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'[PIC]: Lookup table with >256 elements'
2002\08\25@175835 by Bernard Boudet

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Hi,

I need to implement a lookup table for about 1500 8-bit values.  This is
on a 16F628.  The table read will be made from an interrupt routine.

The index for the lookup would obviously need to be supplied in two
registers.  Does anyone have some working, and preferably commented,
code that they are able to share?

I did search back through the archives, but while there were some
discussions that might (together with AN556) help me to eventually code
my own routine, it seems there are several traps to watch out for.

I noticed also that many people save and restore PCLATH in interrupt
service routines, something I have not done before.  Presumably this is
something I will have to do now?

What rule of thumb should one apply to determine if saving PCLATH in an
ISR is required?

Cheers,
-bernie.

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2002\08\25@182207 by Olin Lathrop

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part 1 1593 bytes content-type:text/plain; (decoded 7bit)

> I need to implement a lookup table for about 1500 8-bit values.  This is
> on a 16F628.  The table read will be made from an interrupt routine.

That doesn't leave much space for code since the 16F628 only has 2K words of
program memory.  The remaining 1/2 K won't go very far.

> The index for the lookup would obviously need to be supplied in two
> registers.  Does anyone have some working, and preferably commented,
> code that they are able to share?

This processor can't read its own program memory directly, so you have to
use the RETLW method of building a table.  The attached file
LOOKINC.INS.ASPIC is one of several routines I have for providing an easy
interface for such tables.

> I noticed also that many people save and restore PCLATH in interrupt
> service routines, something I have not done before.  Presumably this is
> something I will have to do now?

You only need to save/restore what you clobber during the interrupt.  The
16F628 only has one code page, so you would usually not need to save/restore
PCLATH each interrupt on this processor.  On processors with multiple code
pages you will need to set PCLATH to the interrupt code if it contains any
GOTOs or CALLs.  That is pretty much all the time, so my interrupt routine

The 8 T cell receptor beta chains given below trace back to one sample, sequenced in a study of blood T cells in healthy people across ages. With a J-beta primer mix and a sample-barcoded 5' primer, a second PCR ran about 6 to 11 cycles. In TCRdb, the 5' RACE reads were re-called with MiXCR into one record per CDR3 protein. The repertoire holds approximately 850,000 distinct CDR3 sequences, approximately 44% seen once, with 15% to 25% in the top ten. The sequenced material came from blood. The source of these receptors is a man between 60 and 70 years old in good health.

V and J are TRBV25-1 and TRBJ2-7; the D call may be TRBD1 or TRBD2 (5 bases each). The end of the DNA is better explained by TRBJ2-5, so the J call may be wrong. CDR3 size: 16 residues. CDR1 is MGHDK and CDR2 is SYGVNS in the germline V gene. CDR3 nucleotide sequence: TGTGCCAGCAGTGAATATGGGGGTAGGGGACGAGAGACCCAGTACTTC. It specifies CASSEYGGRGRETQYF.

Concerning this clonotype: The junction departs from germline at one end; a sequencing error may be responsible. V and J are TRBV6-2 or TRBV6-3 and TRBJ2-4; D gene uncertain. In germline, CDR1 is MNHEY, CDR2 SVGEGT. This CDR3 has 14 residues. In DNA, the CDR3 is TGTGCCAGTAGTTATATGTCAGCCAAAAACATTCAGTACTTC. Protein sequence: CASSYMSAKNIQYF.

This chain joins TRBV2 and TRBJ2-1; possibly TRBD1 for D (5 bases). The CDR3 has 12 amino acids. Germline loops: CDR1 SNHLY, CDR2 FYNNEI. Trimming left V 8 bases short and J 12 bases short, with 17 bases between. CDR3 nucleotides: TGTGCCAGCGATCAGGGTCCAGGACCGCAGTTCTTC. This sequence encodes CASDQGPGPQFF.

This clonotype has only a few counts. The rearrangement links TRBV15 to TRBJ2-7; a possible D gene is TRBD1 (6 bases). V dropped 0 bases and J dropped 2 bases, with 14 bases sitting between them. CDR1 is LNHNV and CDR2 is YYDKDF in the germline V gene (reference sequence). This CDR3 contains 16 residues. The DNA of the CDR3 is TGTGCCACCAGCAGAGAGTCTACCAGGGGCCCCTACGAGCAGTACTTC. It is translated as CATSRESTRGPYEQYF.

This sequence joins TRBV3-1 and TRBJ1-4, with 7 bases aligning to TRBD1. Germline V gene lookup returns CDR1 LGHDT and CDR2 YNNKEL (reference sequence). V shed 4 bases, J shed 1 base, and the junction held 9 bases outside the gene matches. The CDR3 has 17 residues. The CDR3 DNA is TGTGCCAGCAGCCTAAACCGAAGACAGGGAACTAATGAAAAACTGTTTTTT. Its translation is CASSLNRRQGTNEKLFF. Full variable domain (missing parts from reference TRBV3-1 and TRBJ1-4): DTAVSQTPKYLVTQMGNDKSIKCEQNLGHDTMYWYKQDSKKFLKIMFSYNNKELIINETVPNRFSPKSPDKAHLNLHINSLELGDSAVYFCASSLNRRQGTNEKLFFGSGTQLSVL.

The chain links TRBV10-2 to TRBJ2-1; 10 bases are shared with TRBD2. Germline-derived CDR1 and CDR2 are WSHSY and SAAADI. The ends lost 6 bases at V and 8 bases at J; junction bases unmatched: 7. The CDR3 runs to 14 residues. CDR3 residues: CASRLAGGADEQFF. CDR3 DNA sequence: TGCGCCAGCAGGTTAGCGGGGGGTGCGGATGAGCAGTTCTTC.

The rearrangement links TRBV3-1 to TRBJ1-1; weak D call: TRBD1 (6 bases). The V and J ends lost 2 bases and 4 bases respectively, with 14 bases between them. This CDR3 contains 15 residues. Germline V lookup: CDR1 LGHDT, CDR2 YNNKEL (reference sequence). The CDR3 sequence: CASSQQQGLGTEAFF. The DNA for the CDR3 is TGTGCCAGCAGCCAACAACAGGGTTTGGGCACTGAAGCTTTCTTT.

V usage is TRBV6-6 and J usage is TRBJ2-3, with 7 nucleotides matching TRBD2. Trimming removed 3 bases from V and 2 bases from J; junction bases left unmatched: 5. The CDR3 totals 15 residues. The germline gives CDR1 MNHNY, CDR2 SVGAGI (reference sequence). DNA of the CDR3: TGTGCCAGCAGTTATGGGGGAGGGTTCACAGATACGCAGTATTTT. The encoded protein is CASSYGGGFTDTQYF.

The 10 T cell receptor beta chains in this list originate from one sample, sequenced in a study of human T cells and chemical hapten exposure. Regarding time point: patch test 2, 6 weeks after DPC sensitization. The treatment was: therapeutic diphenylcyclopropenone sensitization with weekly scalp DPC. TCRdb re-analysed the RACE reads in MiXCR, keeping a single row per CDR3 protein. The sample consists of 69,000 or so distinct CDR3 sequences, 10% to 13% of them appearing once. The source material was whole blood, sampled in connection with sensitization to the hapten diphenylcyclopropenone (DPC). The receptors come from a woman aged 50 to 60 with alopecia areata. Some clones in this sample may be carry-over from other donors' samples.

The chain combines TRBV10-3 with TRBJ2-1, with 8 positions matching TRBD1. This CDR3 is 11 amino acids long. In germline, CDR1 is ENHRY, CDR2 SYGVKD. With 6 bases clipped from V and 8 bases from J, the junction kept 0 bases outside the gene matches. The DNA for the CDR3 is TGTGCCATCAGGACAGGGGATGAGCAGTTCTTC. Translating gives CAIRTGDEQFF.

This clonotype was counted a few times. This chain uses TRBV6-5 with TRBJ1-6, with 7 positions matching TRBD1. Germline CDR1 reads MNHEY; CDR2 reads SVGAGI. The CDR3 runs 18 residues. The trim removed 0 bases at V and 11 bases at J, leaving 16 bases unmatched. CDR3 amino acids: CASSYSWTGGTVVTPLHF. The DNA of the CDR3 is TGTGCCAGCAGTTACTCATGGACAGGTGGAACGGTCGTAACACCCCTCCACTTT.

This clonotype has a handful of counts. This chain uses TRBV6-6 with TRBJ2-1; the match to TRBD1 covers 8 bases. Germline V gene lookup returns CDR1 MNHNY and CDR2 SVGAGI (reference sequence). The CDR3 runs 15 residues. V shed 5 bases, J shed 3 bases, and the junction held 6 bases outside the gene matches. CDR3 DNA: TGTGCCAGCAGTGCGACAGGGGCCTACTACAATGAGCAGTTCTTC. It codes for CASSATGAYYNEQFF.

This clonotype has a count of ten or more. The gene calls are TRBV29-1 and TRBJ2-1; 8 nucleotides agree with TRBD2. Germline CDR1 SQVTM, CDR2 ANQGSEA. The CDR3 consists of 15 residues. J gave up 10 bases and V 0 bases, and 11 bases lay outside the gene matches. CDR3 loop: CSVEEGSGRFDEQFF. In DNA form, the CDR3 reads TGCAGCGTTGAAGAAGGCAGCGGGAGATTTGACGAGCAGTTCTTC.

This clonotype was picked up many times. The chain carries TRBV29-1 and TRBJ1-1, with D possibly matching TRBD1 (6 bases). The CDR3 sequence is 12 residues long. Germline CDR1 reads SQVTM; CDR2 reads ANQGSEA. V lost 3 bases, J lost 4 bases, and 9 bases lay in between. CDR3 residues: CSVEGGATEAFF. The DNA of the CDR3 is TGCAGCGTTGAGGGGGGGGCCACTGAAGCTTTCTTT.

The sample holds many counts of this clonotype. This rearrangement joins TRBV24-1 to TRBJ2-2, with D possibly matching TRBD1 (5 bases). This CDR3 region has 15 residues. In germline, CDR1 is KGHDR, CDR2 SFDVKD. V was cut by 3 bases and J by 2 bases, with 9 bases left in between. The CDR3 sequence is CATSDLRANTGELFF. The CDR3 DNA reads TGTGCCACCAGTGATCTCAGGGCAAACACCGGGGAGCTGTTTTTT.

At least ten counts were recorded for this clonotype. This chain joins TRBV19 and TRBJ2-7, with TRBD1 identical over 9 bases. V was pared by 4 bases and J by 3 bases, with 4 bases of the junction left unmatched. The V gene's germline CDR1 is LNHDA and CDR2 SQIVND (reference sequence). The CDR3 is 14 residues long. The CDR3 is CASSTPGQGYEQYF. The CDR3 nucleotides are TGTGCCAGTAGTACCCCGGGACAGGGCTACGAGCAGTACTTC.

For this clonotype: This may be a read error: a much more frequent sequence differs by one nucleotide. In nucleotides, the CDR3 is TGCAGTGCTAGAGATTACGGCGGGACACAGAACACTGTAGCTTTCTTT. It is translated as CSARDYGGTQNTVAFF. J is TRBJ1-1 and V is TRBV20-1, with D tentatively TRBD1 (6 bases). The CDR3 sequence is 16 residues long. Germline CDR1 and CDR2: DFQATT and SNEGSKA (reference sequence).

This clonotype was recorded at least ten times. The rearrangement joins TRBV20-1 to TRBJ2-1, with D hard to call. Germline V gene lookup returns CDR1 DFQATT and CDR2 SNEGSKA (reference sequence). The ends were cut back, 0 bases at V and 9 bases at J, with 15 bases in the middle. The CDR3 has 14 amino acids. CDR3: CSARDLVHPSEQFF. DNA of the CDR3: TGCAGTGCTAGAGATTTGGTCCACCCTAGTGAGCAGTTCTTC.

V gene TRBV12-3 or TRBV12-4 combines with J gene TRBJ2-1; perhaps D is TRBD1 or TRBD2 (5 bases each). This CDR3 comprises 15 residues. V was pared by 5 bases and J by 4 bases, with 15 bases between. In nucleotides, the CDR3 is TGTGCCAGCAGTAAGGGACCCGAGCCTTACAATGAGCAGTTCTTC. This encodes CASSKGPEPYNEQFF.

template saves/restores PCLATH on such processors and doesn't on processors
with single code pages.  See QQQ_INTR.ASPIC at http://www.embedinc.com/pic.
In your case you will be actively stomping on PCLATH in the interrupt in the
table lookup code, so you have to save/restore it.


part 2 1310 bytes content-type:application/octet-stream; (decode)

part 3 328 bytes

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2002\08\26@133528 by Bernard Boudet

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> > I need to implement a lookup table for about 1500 8-bit values.  This is
> > on a 16F628.  The table read will be made from an interrupt routine.
>
> That doesn't leave much space for code since the 16F628 only has 2K words of
> program memory.  The remaining 1/2 K won't go very far.

Yep, but it doesn't have to do much else.  Just read successive lookup
values and write them to an output port at a specific periodic rate.

> This processor can't read its own program memory directly, so you have to
> use the RETLW method of building a table.  The attached file
> LOOKINC.INS.ASPIC is one of several routines I have for providing an easy
> interface for such tables.

Thanks.  I have used the RETLW method before, but always avoided the
PCLATH issue.  Your code expects REG1 and REG2 to already hold the
computed goto, but that was easy enough to figure out:

       movlw HIGH table
       movwf reg2
       movlw LOW table
       movwf reg1

> In your case you will be actively stomping on PCLATH in the interrupt in the
> table lookup code, so you have to save/restore it.

But only if PCLATH is used outside the interrupt routine too, otherwise
I can stomp on it all I like, right?  (Same should go for FSR, and even W).

Cheers,
-bernie.

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2002\08\26@164038 by Olin Lathrop

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> > In your case you will be actively stomping on PCLATH in the interrupt in
the
> > table lookup code, so you have to save/restore it.
>
> But only if PCLATH is used outside the interrupt routine too, otherwise
> I can stomp on it all I like, right?  (Same should go for FSR, and even
W).

All true, but unless you really really really need every last cycle this is
a bad idea.  If you aren't doing a table lookup or computed GOTO and are on
a processor with a single code page, you could in theory trash PCLATH in the
interrupt routine.  Trashing FSR is slightly more dangerous because you are
more likely to use it without thinking about it, like an implicit software
stack operation.  Unless the foreground program does nothing (everything is
done in the interrupt), you will need to save W.

All these things are very dangerous because they are bugs just begging to
happen.


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